Laboratório de Radiometria Ambiental (LRA) (Environmental Radiometry) Laboratório de Calibração de Instrumentos (LCI) (Calibration) Laboratório de Radiotoxicologia (LRT) (Radiotoxicology) Laboratório de Dosimetria Termoluminescente (LDT) (Thermoluminiscent Dosimetry) Laboratório de Materiais Dosimétricos (LMT) (Dosimetric Materials) Laboratório de Monitoração in Vivo (LMIV) (in Vivo Monitoring) Laboratório de Dosimetria de Doses Altas (LDA) (High doses Dosimetrty) Grupo de Cálculo de Dose (GCD) (Dose Calculation)

The LRA [13] has as its targets: 1) Research, development and characterization the dosimetric materials; 2) Development of methods for X-ray, beta and gamma external dosimetry; 3) Development of instrumental calibration, as well as reference ionization chambers, involving X-ray, beta and gamma radiation (Radiological Protection, Radiotherapy and Radio-diagnosis); 4) The establishment of methods and development of materials for high doses dosimetry, gamma, neutrons and electrons radiation, by optical absorption techniques, thermoluminiscence, TSEE and ionometry; 5) Development of methodologies for in vivo and in vitro internal monitoring of workers occupationally exposed; 6) Development of computational models and simulations, employing the Monte Carlo method in the calculation of internal and external doses; 7) Research and development in the areas of environmental protection, radioecology, and natural radionuclides application in environmental studies; 8) Services to meet public interest in the area of calibration, dosimetry, radiometry, radiochemistry and environmental radioprotection; 9) Services for the internal community; 10) Determination of radioactivity levels of liquid and gaseous effluents, generated by IPEN facilities; 11) Determination of the radioactivity levels in the samples defined in the IPEN environmental radiological monitoring program; 12) Internal individual monitoring, in vivo and in vitro; 13) Environmental personal and area dosimetry, calibration of radiation measurement instruments. 2.4.3 Radioecology and Ecotoxicology Laboratory (ERL) The Radioecology and Ecotoxicology Laboratory (ERL) [14], formerly named Experimental Radioecology Laboratory (ERL) is located at Cadarache, in the south of France. ERL missions include:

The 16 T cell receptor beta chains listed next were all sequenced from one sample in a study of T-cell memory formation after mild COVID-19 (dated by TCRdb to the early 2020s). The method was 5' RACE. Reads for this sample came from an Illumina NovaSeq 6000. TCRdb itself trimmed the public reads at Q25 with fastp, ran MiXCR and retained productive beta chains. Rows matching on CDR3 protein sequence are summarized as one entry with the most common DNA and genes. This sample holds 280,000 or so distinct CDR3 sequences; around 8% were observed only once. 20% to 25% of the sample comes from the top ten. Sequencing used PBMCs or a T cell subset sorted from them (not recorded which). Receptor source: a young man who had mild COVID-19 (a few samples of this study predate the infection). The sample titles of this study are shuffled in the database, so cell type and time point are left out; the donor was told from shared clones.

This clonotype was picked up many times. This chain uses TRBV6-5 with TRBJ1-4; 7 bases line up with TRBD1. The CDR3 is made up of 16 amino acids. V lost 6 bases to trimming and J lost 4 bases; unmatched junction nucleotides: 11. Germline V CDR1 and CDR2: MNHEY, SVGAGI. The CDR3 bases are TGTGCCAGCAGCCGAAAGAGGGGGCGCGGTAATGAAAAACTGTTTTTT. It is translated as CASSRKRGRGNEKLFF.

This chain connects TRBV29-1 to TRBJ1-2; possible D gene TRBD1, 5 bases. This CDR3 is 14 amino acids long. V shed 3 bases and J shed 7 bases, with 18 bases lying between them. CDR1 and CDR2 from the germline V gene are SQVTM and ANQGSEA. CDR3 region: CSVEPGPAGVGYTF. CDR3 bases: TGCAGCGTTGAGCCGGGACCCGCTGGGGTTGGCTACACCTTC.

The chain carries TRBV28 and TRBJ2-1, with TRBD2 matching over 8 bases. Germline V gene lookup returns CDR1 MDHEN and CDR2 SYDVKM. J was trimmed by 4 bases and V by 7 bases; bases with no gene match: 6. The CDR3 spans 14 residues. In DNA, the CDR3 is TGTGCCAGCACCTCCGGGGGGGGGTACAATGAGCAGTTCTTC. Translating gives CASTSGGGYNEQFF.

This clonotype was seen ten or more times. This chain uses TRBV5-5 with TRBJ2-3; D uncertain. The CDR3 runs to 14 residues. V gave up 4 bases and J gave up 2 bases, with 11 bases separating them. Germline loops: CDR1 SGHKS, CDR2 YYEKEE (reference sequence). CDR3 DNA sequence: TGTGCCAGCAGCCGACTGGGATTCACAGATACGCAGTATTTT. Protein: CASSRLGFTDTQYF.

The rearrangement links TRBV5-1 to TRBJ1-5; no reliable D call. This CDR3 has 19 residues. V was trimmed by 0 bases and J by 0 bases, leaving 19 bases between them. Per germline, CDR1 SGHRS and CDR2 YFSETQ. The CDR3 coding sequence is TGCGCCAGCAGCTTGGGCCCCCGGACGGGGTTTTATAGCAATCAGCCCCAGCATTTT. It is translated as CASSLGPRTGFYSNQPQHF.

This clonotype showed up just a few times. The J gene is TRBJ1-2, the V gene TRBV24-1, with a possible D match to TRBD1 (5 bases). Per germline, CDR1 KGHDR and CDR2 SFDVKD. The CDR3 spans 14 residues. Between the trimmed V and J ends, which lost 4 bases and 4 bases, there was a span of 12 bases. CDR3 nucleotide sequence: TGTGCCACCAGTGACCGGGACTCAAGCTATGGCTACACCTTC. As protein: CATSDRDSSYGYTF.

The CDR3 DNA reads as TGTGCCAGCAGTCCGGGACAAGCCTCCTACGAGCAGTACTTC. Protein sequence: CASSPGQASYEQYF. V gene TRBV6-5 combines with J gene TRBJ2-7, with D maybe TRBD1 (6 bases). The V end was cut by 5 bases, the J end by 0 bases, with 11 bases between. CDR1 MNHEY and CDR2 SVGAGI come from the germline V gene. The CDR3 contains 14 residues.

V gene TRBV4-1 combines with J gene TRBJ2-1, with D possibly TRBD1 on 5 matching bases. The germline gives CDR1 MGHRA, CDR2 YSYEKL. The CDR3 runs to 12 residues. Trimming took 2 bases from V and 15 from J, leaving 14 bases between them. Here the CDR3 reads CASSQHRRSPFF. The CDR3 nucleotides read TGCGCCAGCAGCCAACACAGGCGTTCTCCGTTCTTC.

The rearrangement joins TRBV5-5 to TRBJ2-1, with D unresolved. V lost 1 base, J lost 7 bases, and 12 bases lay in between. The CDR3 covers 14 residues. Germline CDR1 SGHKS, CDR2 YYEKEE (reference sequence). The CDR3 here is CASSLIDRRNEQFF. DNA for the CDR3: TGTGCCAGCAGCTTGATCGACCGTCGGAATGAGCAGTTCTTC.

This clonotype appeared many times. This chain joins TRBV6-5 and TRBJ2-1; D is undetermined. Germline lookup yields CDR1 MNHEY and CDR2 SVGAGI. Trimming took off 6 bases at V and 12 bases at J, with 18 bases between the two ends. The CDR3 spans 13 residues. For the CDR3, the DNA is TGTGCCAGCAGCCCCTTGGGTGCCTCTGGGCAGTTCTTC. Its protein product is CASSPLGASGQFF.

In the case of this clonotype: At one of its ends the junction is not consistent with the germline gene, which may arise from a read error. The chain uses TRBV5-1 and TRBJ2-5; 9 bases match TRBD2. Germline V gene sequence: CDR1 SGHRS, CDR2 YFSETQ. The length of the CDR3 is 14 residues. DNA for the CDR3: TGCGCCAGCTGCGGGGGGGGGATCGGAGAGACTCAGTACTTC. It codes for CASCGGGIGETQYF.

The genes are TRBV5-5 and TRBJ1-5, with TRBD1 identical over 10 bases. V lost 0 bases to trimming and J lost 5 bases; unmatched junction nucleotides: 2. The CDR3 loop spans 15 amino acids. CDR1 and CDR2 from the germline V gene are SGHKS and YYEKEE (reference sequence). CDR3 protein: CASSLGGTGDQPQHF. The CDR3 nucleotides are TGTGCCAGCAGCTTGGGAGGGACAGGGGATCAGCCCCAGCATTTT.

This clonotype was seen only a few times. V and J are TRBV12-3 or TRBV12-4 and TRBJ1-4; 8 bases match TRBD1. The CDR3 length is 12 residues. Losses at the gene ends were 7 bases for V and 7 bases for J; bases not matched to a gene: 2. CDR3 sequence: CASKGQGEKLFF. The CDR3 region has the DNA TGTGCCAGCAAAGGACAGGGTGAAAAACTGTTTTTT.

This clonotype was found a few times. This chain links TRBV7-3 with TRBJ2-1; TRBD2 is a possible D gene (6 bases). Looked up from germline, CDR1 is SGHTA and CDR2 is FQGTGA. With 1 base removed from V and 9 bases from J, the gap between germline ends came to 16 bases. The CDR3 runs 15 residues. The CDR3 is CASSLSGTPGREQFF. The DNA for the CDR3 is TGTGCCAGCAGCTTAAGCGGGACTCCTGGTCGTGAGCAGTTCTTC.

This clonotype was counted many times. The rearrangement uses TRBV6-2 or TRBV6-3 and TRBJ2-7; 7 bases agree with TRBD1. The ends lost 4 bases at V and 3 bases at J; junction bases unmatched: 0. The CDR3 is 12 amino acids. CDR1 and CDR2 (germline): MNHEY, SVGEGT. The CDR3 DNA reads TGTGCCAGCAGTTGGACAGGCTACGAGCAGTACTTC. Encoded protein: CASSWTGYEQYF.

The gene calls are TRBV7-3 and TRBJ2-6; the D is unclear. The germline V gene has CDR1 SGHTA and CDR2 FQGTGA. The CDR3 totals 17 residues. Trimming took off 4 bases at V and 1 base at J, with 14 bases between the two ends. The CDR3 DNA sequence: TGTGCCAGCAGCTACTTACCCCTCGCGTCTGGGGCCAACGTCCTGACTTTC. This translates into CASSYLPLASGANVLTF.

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• To identify, quantify and understand radionuclide transport and transfer mechanisms and

the effects of sand in continental aquatic and terrestrial ecosystems by means of experiments performed in controlled environments; • To establish the main physical, chemical and biological parameters that control the behavior of radio nuclides in the environment; • To acquire basic data and concepts with the aim of developing phenomenological models and enhancing understanding of observations in situ. ERL’s research and development activities are organized around three closely linked main themes: • Theme 1: The biogeochemical behavior of radionuclides in the "reservoir" compartments of ecosystems – soils and sediments. • Theme 2: Bioavailability of radionuclides and biological impact: terrestrial aquatic vegetable models. • Theme 3: Bioavailability and biological impact: animal models and consideration of the trophic relationship. Experimental Facilities ERL possesses several facilities (including two radioactive installations on the environmental protection list (ICPE)) for contaminating simplified terrestrial and continental aquatic ecosystems with radionuclides. ERL is equipped with: • An external irradiation facility, in order to expose small sized organisms (ex. daphnies) or